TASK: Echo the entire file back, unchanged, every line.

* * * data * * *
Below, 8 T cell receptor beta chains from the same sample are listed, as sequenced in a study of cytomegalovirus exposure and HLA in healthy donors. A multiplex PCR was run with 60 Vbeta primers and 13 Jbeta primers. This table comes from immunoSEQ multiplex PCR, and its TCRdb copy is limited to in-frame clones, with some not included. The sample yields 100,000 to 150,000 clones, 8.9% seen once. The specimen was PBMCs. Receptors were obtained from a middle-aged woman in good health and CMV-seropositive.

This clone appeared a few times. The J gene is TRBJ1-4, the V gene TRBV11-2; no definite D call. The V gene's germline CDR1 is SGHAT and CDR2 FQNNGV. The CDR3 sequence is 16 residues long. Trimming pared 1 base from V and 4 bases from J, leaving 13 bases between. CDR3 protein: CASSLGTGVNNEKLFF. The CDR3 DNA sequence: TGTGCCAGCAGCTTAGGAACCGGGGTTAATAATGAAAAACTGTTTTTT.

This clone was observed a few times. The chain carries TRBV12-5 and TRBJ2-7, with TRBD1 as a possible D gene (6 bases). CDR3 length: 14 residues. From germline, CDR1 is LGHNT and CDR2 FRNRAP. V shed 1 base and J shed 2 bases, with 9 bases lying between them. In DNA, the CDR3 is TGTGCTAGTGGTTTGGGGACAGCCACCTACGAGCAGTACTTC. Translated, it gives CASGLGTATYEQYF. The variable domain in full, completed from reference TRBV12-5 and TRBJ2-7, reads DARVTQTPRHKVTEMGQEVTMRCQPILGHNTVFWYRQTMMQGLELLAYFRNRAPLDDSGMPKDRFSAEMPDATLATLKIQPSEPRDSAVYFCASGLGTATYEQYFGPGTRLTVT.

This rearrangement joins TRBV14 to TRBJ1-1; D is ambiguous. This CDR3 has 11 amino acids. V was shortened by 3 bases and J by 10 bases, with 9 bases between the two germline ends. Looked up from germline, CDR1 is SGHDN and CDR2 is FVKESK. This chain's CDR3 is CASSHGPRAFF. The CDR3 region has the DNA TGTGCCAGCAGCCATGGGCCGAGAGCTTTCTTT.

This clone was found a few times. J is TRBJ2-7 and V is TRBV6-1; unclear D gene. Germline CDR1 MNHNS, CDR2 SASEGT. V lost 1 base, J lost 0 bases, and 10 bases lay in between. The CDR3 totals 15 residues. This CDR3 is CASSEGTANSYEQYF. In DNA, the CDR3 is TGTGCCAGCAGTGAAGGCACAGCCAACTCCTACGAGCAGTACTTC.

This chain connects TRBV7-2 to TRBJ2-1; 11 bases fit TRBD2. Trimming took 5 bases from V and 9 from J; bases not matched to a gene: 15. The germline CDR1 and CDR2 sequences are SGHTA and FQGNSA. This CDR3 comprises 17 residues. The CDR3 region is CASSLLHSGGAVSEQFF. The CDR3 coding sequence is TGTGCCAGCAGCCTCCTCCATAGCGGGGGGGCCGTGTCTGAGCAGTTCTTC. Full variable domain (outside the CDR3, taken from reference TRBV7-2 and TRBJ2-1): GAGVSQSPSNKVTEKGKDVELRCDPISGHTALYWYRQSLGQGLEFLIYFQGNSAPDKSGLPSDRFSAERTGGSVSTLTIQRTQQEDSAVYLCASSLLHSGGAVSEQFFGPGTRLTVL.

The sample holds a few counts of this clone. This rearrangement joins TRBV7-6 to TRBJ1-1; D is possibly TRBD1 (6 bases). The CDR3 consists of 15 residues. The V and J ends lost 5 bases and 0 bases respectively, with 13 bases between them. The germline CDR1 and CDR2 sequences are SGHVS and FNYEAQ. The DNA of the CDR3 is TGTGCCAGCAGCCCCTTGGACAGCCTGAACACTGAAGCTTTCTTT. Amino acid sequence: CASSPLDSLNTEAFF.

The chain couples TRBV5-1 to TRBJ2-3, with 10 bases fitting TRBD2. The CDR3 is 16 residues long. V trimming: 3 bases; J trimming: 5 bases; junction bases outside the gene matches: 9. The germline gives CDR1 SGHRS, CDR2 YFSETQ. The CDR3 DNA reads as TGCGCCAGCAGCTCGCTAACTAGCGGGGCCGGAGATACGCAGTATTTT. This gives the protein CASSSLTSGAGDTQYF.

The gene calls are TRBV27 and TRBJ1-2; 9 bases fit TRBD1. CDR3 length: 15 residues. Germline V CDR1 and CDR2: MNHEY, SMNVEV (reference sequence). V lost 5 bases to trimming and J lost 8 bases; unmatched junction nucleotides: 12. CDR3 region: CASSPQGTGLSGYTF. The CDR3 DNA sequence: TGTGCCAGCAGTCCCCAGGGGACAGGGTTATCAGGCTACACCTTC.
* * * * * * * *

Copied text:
Below, 8 T cell receptor beta chains from the same sample are listed, as sequenced in a study of cytomegalovirus exposure and HLA in healthy donors. A multiplex PCR was run with 60 Vbeta primers and 13 Jbeta primers. This table comes from immunoSEQ multiplex PCR, and its TCRdb copy is limited to in-frame clones, with some not included. The sample yields 100,000 to 150,000 clones, 8.9% seen once. The specimen was PBMCs. Receptors were obtained from a middle-aged woman in good health and CMV-seropositive.

This clone appeared a few times. The J gene is TRBJ1-4, the V gene TRBV11-2; no definite D call. The V gene's germline CDR1 is SGHAT and CDR2 FQNNGV. The CDR3 sequence is 16 residues long. Trimming pared 1 base from V and 4 bases from J, leaving 13 bases between. CDR3 protein: CASSLGTGVNNEKLFF. The CDR3 DNA sequence: TGTGCCAGCAGCTTAGGAACCGGGGTTAATAATGAAAAACTGTTTTTT.

This clone was observed a few times. The chain carries TRBV12-5 and TRBJ2-7, with TRBD1 as a possible D gene (6 bases). CDR3 length: 14 residues. From germline, CDR1 is LGHNT and CDR2 FRNRAP. V shed 1 base and J shed 2 bases, with 9 bases lying between them. In DNA, the CDR3 is TGTGCTAGTGGTTTGGGGACAGCCACCTACGAGCAGTACTTC. Translated, it gives CASGLGTATYEQYF. The variable domain in full, completed from reference TRBV12-5 and TRBJ2-7, reads DARVTQTPRHKVTEMGQEVTMRCQPILGHNTVFWYRQTMMQGLELLAYFRNRAPLDDSGMPKDRFSAEMPDATLATLKIQPSEPRDSAVYFCASGLGTATYEQYFGPGTRLTVT.

This rearrangement joins TRBV14 to TRBJ1-1; D is ambiguous. This CDR3 has 11 amino acids. V was shortened by 3 bases and J by 10 bases, with 9 bases between the two germline ends. Looked up from germline, CDR1 is SGHDN and CDR2 is FVKESK. This chain's CDR3 is CASSHGPRAFF. The CDR3 region has the DNA TGTGCCAGCAGCCATGGGCCGAGAGCTTTCTTT.

This clone was found a few times. J is TRBJ2-7 and V is TRBV6-1; unclear D gene. Germline CDR1 MNHNS, CDR2 SASEGT. V lost 1 base, J lost 0 bases, and 10 bases lay in between. The CDR3 totals 15 residues. This CDR3 is CASSEGTANSYEQYF. In DNA, the CDR3 is TGTGCCAGCAGTGAAGGCACAGCCAACTCCTACGAGCAGTACTTC.

This chain connects TRBV7-2 to TRBJ2-1; 11 bases fit TRBD2. Trimming took 5 bases from V and 9 from J; bases not matched to a gene: 15. The germline CDR1 and CDR2 sequences are SGHTA and FQGNSA. This CDR3 comprises 17 residues. The CDR3 region is CASSLLHSGGAVSEQFF. The CDR3 coding sequence is TGTGCCAGCAGCCTCCTCCATAGCGGGGGGGCCGTGTCTGAGCAGTTCTTC. Full variable domain (outside the CDR3, taken from reference TRBV7-2 and TRBJ2-1): GAGVSQSPSNKVTEKGKDVELRCDPISGHTALYWYRQSLGQGLEFLIYFQGNSAPDKSGLPSDRFSAERTGGSVSTLTIQRTQQEDSAVYLCASSLLHSGGAVSEQFFGPGTRLTVL.

The sample holds a few counts of this clone. This rearrangement joins TRBV7-6 to TRBJ1-1; D is possibly TRBD1 (6 bases). The CDR3 consists of 15 residues. The V and J ends lost 5 bases and 0 bases respectively, with 13 bases between them. The germline CDR1 and CDR2 sequences are SGHVS and FNYEAQ. The DNA of the CDR3 is TGTGCCAGCAGCCCCTTGGACAGCCTGAACACTGAAGCTTTCTTT. Amino acid sequence: CASSPLDSLNTEAFF.

The chain couples TRBV5-1 to TRBJ2-3, with 10 bases fitting TRBD2. The CDR3 is 16 residues long. V trimming: 3 bases; J trimming: 5 bases; junction bases outside the gene matches: 9. The germline gives CDR1 SGHRS, CDR2 YFSETQ. The CDR3 DNA reads as TGCGCCAGCAGCTCGCTAACTAGCGGGGCCGGAGATACGCAGTATTTT. This gives the protein CASSSLTSGAGDTQYF.

The gene calls are TRBV27 and TRBJ1-2; 9 bases fit TRBD1. CDR3 length: 15 residues. Germline V CDR1 and CDR2: MNHEY, SMNVEV (reference sequence). V lost 5 bases to trimming and J lost 8 bases; unmatched junction nucleotides: 12. CDR3 region: CASSPQGTGLSGYTF. The CDR3 DNA sequence: TGTGCCAGCAGTCCCCAGGGGACAGGGTTATCAGGCTACACCTTC.